Back to Shopping at NorthernBrewer.com

Co2 tank emptied!

Hi all, want to run this by you—a few weeks ago I got my co2 tank filled and used it to
successfully carb up a wheat beer. The people who filled it for me gave me a disposable washer–so I didn’t use the nylon one that came with my regulator.

The other day I noticed that the gauges on the tank showed it was empty. I brought the tank up to room temp and nothing changed, still empty. I had used a crescent wrench to attach the regulator,
so it was nice and tight.

What do you think is the cause? The washer they gave me?

CO2 leaks are the worst. Could be any number of spots - including the washer.

To figure it out you will have to have your tank filled, then test all joints for leaks (disconnects, hose connections etc.). Could even be a leak in your keg.

Most little bits you can submerge under water - with CO2 on. Other spots you can spray with foamy liquid (starsan might work). Soap and water is best for bubbles, but I don’t like anything soapy around my gear. Tend to just use sanitizer.

I would also point out that since the washer is in line before the regulator, the preasure at that joint is very high. You would probably hear a leak from that point very easily.

Hi Brew Meister Smith–thanks so much for your response! I will take your advice and try to post my findings!

—Matt

If you’re using a felt washer(which is what I use) you really need to crank down on the nut to tighten and compress that washer. Otherwise they tend to seep over time.

I’ve heard of people using windex for leak checks too. I use starsan.

Wow–Thanks DB! I bet it’s the dang felt washer.

—M

[quote=“MCalKP”]Wow–Thanks DB! I bet it’s the dang felt washer.

—M[/quote]

It could very well be the washer. I would still do a full - or at least half assed - double check of everything else as well. Don’t want to end up with a second empty tank.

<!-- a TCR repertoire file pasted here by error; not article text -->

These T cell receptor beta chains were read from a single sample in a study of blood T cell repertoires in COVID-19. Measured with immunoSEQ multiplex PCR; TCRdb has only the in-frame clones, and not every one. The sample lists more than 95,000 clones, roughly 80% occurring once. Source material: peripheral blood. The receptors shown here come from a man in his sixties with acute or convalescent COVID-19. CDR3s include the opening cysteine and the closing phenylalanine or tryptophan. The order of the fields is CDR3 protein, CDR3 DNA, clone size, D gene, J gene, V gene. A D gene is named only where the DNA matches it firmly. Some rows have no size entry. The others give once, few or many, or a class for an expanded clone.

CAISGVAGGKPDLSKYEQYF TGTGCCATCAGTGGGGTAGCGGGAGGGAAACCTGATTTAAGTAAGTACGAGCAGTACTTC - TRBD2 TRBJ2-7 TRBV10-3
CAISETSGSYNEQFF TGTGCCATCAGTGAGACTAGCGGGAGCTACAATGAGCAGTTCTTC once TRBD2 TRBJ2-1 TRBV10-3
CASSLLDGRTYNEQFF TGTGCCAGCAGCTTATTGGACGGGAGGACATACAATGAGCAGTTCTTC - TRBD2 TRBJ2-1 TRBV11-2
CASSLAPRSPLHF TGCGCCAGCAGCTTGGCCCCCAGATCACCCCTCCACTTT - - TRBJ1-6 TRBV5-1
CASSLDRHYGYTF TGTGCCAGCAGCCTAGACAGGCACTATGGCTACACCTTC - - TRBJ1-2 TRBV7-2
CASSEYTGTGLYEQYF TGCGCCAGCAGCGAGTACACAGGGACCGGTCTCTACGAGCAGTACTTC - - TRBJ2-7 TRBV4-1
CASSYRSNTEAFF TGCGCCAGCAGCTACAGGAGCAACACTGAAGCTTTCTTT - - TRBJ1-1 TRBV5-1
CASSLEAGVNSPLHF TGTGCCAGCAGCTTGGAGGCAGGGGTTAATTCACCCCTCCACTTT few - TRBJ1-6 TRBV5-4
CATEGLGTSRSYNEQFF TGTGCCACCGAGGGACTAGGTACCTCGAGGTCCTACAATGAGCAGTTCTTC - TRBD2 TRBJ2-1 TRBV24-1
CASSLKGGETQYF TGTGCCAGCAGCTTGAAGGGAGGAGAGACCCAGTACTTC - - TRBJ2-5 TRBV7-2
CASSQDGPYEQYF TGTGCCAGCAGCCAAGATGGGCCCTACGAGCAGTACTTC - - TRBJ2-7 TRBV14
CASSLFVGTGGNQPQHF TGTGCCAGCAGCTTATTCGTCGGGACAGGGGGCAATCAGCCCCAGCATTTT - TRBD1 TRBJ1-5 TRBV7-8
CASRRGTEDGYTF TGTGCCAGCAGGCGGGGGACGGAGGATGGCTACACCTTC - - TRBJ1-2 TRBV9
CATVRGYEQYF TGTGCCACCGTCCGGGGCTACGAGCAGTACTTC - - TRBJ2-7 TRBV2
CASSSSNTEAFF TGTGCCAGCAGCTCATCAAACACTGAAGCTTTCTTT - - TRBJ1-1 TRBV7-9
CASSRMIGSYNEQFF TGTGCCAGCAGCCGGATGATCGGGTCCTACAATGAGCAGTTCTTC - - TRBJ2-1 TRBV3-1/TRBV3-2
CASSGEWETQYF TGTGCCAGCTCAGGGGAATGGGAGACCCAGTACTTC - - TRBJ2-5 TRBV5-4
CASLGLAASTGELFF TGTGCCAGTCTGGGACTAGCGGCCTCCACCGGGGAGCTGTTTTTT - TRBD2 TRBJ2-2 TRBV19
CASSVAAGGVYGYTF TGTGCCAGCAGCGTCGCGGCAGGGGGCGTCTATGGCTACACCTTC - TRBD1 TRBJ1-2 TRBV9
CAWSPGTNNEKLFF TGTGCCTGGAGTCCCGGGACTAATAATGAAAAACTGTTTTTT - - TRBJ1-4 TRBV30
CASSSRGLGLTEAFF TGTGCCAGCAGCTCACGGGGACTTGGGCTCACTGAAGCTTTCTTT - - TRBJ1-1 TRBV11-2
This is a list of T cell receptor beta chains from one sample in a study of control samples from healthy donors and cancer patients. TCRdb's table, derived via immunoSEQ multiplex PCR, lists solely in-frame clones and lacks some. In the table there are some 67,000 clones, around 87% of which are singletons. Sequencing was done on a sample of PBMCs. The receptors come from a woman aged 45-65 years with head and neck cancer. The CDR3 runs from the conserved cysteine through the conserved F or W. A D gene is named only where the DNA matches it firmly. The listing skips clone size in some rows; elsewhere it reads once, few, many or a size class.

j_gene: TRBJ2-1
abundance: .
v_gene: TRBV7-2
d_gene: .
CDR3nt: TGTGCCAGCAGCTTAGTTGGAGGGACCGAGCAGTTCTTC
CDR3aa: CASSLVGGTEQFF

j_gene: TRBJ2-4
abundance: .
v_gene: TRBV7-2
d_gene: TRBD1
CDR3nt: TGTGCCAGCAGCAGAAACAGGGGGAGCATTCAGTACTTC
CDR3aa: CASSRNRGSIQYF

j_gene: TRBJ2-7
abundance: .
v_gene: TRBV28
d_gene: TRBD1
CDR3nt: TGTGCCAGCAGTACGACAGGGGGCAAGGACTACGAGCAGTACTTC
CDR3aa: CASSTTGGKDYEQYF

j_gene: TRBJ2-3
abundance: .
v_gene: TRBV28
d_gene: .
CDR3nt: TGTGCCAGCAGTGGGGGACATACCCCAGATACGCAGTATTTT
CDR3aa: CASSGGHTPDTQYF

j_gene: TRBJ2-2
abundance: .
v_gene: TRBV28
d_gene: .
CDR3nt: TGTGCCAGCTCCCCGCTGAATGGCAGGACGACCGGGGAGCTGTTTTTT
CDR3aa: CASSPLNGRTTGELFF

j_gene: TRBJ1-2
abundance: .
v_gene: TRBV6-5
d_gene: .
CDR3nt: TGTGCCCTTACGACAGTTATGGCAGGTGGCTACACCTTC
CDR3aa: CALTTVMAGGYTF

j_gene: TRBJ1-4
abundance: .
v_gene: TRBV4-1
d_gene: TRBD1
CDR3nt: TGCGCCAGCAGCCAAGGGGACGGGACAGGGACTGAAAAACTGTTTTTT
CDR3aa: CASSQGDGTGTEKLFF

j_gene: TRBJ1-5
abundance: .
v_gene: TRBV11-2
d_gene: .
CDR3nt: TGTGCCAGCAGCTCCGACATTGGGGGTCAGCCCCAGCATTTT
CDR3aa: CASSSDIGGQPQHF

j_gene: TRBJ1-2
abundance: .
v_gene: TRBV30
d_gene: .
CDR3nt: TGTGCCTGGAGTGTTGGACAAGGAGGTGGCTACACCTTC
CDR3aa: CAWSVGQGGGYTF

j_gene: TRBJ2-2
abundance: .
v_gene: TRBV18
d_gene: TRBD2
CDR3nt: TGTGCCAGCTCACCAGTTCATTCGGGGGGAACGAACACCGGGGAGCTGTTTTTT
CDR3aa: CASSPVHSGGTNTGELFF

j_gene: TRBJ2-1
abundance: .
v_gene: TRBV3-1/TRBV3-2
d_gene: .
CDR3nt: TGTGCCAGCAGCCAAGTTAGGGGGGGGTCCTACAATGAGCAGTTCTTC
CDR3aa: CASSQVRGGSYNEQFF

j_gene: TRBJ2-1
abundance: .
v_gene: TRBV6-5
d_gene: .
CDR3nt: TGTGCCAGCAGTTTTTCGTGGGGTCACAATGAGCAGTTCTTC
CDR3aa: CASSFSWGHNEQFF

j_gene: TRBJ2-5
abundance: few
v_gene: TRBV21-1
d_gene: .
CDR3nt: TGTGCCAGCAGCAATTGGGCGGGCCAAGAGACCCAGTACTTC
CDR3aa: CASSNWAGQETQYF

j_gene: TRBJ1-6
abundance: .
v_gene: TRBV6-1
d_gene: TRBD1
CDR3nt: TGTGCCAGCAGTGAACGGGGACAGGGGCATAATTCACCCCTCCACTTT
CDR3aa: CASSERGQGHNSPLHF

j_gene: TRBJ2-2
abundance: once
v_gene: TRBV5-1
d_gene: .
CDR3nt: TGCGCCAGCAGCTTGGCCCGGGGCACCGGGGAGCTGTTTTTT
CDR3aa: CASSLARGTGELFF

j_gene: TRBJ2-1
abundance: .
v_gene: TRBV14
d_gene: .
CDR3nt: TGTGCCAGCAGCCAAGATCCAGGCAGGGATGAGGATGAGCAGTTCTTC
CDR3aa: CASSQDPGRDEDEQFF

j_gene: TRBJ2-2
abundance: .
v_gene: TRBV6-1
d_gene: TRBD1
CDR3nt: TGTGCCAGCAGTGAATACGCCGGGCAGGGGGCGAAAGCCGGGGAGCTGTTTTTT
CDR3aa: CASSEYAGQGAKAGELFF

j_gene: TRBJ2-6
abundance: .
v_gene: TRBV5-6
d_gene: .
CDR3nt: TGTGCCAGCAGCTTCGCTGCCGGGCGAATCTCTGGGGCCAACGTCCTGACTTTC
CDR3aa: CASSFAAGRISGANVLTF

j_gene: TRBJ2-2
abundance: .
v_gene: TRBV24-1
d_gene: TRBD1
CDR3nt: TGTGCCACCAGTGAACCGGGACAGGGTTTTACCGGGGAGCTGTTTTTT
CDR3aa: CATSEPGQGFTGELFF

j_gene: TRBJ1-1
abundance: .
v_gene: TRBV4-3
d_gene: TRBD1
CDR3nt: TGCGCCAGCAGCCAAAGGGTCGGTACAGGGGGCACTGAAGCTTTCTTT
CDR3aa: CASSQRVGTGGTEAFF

Whether you use a felt washer or plastic washer, it needs to be cranked down tight. If the fitting moves at all, it can start leaking, so be aware, and make sure to check the connection with windex, star-san, or something similarly bubbly.

Agree with above, spray all connections with StarSan spray to check for leaks/bubbles.
Best way to find those pesky leaks. I’ve emptied tanks too.

I had a leak on my co2 system as well. I’ve since tracked it down and it is at the male outlet where the shutoff switch is located.

What is your thoughts about hitting it with some teflon tape?

I am for some reason thinking that I heard that wasn’t supposed to be done but I cannot fathom why.

Newer tank, 3rd fill emptied itself. The shop found a leak at the fitting at the top of the tank where the brass meets the aluminum. $10 repair.

CO2 leaks are surely a PIA. Dish soap and water solution in a spray bottle works very well. Most everything you are testing can be rinsed. This is the reason for a second tank also. The darn things either leak or run out on Sunday afternoon when the gas company is closed :shock:

I had a 25 pounder leak out due to a bad seal on a corny keg top.

Back to Shopping at NorthernBrewer.com